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This meeting has been awarded 20 CME credits

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Vitrectomy for floaters in the national health service (NHS)- fiction or fact

Session Details

Session Title: Vitreoretinal Surgery III

Session Date/Time: Friday 12/09/2014 | 08:00-10:00

Paper Time: 08:48

Venue: Boulevard E

First Author: : M.El-Ashry UK

Co Author(s): :    H. Rehman   H. Goh   N. Gunn   A. Babar   M. Costen   N.

Abstract Details


Purpose: To determine the outcome, quality of life improvement and patient satisfaction following pars plana vitrectomy (PPV) for symptomatic primary or secondary floaters in the NHS.


Settings: Retrospective, nonrandomized, interventional case series of patients who underwent sutureless PPV with either 23G or 25G for primary or secondary floaters in the NHS (UK).


Methods: Forty patients who had symptomatic primary or secondary floaters were included. Data were collected regarding baseline preoperative characteristics, causes of floaters, surgical procedures, type of vitrectomy used, induction of posterior vitreous detachment (PVD), postoperative outcomes, complications and patients’ satisfaction. Health-related functioning and quality of life and patient satisfaction were measured with the National Eye Institute Visual Functioning Questionnaire (NEI -VFQ-25).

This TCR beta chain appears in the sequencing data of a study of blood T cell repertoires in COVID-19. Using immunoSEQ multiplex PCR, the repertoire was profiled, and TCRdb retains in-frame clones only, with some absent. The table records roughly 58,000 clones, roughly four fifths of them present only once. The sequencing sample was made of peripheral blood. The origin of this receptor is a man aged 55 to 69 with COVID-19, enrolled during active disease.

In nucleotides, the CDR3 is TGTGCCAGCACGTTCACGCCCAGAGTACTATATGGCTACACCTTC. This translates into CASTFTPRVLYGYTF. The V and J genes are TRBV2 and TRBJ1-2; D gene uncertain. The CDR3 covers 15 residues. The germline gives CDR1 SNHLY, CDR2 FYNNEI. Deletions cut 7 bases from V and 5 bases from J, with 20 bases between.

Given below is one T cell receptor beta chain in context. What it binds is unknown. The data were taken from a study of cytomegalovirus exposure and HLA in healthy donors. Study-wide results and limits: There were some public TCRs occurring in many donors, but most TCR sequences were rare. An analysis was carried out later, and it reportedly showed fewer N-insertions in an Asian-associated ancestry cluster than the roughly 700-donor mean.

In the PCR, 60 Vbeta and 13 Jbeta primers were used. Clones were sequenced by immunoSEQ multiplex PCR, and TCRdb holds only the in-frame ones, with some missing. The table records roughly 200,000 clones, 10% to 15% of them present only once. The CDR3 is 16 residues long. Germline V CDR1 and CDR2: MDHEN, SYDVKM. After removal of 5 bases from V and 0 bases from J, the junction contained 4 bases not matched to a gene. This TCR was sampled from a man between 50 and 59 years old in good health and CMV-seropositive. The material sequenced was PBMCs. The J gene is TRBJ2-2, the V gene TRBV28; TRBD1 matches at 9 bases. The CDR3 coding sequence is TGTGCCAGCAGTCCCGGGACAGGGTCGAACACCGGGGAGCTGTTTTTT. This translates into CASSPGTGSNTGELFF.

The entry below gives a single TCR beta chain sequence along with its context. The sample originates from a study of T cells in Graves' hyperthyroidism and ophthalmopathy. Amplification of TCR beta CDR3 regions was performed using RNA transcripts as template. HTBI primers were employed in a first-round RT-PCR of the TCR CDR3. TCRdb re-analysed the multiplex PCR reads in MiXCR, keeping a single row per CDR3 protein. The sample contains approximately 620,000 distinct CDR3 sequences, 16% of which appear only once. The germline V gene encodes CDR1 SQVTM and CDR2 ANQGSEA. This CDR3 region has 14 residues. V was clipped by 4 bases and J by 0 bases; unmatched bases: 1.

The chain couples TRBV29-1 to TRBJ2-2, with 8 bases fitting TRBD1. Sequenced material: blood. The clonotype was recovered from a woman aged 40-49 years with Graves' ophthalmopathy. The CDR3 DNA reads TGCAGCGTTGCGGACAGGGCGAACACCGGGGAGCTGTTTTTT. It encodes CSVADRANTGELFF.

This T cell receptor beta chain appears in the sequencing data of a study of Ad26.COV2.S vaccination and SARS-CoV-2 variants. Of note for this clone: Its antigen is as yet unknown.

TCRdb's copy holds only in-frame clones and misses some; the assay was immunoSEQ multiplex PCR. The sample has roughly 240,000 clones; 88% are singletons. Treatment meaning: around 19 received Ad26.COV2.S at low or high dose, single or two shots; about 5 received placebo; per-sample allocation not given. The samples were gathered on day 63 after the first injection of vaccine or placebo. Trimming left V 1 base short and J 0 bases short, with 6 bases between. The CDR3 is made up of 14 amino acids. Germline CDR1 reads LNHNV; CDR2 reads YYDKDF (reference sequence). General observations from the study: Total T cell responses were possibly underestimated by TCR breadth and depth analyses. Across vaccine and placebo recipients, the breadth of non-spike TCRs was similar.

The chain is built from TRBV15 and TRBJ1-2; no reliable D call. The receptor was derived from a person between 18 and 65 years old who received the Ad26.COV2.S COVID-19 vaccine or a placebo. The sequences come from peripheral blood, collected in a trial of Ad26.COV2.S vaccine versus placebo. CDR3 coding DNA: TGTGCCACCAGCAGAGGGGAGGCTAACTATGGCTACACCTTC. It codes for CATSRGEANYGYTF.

Results: Overall, 85% of patients complained of severe or very severe difficulty caused by floaters. Secondary vitreous floaters were due to asteroid hyalosis, uveitis or diabetes (23% of cases). A total of 40% of eyes were operated on with combined PPV and phacoemulsification. Preoperative BCVA remained mostly unchanged. 30% of cases had retinal holes or tears treated at the time of surgery and three patients had postoperative retinal detachment. Vitreous haemorrhage, hyphema and cystoid macular oedema were recorded in 2 patients. Approximately 90% of patients completed a quality-of-life survey, which revealed that 85% were satisfied with the results of the operation and the care they had in the NHS while 94% reported an improvement in their quality of life.


Conclusion: Sutureless pars plana vitrectomy PPV for symptomatic vitreous floaters improved the outcome, patient satisfaction, patients’ quality of life, and resulted in a low rate of postoperative complications. Sutureless PPV should be considered as a viable choice of managing patients with symptomatic primary or secondary vitreous floaters within the NHS.

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